Looking at the list of references you included, I’m horrified to learn that you don’t even understand what is meant by neutron radius. Some of the papers you pointed to talk about the SIZE of the neutron – the average (actually root-mean-square) radius of the distribution of matter inside the neutron. Some of the papers are talking about the size of the distribution of nucleons in nuclei (related to the nuclear radius, not the neutron’s radius). And NONE of them are relevant to the measurement in question and the issue of whether or not it can be understood in terms of conventional calculations (which it can).

  • Steven N. Karels

    Gaston,

    A few years ago, I asked the same question about Helium being observed. Andrea Rossi’s answer then was no. However, Helium has a high degree of diffusion so I interpret his response to include the possiblity that it may have been generated in small quantities over a long period of time and simply diffused out of the container. Likewise, outside atmospheric Helium could diffuse into the sealed container, thus making the determination that it was produced more difficult. My thoughts…

  • Andrea Rossi

    Hans Persson:
    Nothing is under question, all is under long term third party validation.
    Warm Regards,
    A.R.

  • Andrea Rossi

    Marco Serra:
    As I said, the results will be communicated after the end of the validation tests in course. The difference between the tests in course and the ones done in past are essentially based upon the duration, which means that the reactors are reliable in a long term. It is true that we already made long term tests, but not with a third party. I think it is not scientifically correct to say ” I am optimist”, I prefer to say ” We are measuring”. I sympathize with your anxiety to have good news, and I thank you for this, really. Bu I can say nothing until the end of this validation cycle.
    Warm Regards,
    A.R.

  • Andrea Rossi

    Gaston Leforge:
    We cannot give this information.
    Warm Regards,
    A.R.

  • Gaston Leforge

    Dear A. Rossi,

    Have you measured Helium production from your E-Cat ?

  • Wladimir Guglinski

    JR wrote in October 30th, 2013 at 6:51 PM

    —————————————————————
    Dear Wladimir,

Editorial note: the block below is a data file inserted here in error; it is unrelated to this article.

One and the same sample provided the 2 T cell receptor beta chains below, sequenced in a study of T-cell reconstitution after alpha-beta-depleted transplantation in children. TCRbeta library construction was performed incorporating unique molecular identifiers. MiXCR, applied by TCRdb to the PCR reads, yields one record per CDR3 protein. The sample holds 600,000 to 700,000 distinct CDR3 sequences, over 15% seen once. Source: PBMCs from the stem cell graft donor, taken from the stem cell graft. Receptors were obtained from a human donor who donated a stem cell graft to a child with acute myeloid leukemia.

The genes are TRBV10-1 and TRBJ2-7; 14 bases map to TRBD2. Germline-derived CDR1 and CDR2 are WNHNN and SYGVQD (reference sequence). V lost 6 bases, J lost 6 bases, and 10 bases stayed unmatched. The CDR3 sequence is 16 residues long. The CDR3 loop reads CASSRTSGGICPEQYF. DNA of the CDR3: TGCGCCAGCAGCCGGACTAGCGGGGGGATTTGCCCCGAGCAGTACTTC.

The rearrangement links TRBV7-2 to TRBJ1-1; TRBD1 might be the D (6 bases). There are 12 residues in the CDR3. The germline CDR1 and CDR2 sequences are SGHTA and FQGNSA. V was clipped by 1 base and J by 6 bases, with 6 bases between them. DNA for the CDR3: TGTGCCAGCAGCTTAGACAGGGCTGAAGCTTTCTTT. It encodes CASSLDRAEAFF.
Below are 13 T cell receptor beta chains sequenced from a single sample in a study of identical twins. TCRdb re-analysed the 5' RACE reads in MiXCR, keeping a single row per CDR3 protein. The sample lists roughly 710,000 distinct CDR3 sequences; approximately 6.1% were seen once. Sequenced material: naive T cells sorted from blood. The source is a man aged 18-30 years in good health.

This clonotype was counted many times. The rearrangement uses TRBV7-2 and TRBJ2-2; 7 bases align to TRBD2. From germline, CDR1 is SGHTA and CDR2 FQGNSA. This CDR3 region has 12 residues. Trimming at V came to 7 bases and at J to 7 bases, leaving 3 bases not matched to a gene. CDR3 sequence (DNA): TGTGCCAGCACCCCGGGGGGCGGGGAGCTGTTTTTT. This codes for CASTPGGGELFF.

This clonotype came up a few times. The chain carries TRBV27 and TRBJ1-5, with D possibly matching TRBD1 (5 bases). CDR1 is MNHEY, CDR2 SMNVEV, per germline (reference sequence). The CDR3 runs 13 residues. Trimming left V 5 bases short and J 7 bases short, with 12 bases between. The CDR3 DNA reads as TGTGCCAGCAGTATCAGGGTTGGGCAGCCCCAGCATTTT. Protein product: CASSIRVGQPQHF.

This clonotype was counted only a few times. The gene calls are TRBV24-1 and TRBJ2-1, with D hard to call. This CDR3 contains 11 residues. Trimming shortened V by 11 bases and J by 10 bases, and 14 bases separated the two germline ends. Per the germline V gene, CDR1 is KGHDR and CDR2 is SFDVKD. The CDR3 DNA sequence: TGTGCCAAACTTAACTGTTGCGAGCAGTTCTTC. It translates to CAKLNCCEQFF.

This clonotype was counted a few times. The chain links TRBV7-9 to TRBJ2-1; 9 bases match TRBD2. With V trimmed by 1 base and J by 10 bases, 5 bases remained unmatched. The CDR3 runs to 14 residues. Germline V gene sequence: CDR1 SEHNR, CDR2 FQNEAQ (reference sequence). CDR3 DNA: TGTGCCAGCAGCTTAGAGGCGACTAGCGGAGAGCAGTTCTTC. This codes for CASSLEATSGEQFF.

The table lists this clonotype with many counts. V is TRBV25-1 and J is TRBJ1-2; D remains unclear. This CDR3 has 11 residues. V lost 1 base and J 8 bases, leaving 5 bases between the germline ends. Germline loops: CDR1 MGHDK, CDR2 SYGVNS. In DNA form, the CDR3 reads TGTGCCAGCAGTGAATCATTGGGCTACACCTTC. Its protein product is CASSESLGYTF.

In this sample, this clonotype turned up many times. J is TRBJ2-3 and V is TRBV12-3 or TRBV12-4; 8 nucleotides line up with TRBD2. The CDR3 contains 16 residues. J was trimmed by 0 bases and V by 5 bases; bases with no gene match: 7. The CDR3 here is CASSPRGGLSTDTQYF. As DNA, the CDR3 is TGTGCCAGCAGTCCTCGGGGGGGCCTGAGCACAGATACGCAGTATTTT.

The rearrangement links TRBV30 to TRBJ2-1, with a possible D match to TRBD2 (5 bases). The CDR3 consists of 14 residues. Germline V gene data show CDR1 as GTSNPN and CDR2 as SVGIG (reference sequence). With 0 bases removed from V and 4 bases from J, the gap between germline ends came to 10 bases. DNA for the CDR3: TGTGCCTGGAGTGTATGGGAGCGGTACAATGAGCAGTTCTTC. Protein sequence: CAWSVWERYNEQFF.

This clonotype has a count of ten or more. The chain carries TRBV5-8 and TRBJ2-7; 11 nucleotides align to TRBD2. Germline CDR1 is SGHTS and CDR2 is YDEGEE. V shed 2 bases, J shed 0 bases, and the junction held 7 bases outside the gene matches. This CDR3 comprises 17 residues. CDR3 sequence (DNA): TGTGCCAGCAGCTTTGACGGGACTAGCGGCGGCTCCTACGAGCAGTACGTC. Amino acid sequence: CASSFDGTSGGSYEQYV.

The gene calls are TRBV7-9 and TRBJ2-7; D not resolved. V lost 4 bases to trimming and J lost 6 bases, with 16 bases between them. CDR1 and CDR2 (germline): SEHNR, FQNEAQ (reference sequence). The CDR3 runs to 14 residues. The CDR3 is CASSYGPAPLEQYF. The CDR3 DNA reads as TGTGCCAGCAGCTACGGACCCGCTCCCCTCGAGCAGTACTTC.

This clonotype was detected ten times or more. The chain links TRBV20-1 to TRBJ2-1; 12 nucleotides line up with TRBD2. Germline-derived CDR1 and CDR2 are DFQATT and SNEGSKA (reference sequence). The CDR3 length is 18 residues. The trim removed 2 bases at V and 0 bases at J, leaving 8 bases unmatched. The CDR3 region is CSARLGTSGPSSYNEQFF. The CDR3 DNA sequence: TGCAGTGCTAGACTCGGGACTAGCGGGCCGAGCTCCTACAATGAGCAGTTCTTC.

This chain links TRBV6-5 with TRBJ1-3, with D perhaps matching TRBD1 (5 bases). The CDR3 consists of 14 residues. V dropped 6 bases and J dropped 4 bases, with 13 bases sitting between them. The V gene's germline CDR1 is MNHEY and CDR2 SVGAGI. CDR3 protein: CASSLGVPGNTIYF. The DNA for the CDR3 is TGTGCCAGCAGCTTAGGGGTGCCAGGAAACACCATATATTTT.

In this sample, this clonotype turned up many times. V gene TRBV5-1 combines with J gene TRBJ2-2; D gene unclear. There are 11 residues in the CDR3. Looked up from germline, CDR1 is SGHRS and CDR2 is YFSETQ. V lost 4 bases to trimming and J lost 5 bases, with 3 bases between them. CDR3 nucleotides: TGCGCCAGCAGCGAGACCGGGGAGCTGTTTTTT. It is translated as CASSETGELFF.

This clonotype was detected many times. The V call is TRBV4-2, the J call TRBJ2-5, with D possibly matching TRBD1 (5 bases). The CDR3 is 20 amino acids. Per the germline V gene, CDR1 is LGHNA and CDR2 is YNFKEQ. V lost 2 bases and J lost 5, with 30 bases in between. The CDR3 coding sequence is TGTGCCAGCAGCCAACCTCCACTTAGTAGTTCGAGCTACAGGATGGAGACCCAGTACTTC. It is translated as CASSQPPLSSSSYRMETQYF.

I don’t need to have a discussion with Dr. Nortershauser about whether or not the data can be explained by conventional calculations. He published a paper (the one discussed in that press release) where he DIRECTLY COMPARES his data to these calculations and shows that they agree.
    ————————————

    COMMENT.

    No, it is not agree.

    All the experiments which already had detected the radius of the neutron had never shown that it can expand itself and to have a radius in order of 7fm:

    Neutron charge radius determined from the energy dependence of the neutron transmission of liquid 208Pb and 209Bi
    http://prc.aps.org/abstract/PRC/v56/i4/p2229_1

    Measurement of the Neutron Radius of 208Pb Through Parity-Violation in Electron Scattering
    http://arxiv.org/abs/1201.2568

    Parity Radius Experiment and Neutron Densities
    http://www.int.washington.edu/talks/WorkShops/int_07_36W/People/Horowitz_C/Horowitz4.pdf

    Nuclear Structure, Neutron Radii,Error Bars, and Correlations
    http://www.jlab.org/conferences/crex/mon_am/JPiekarewiczCREX.pdf

    Neutron’s Spin and Radius
    http://www.gauge-institute.org/wave-particle/NeutronRing.pdf

    On the Radius of the Neutron, Proton, Electron and the Atomic Nucleus
    http://www.gsjournal.net/old/physics/yue.pdf

    Dear JR,
    if your idea of the scientific method is to consider that theorists can change the current theories every time when an experiment disproves the predictions of the theories, then in this case it is very easy to develop new theories from your viewpoint.

    regards
    wlad

  • Marco Serra

    Dear Andrea Rossi,
    you saying that you will share the long-term test results whatever they will be, positive or negative.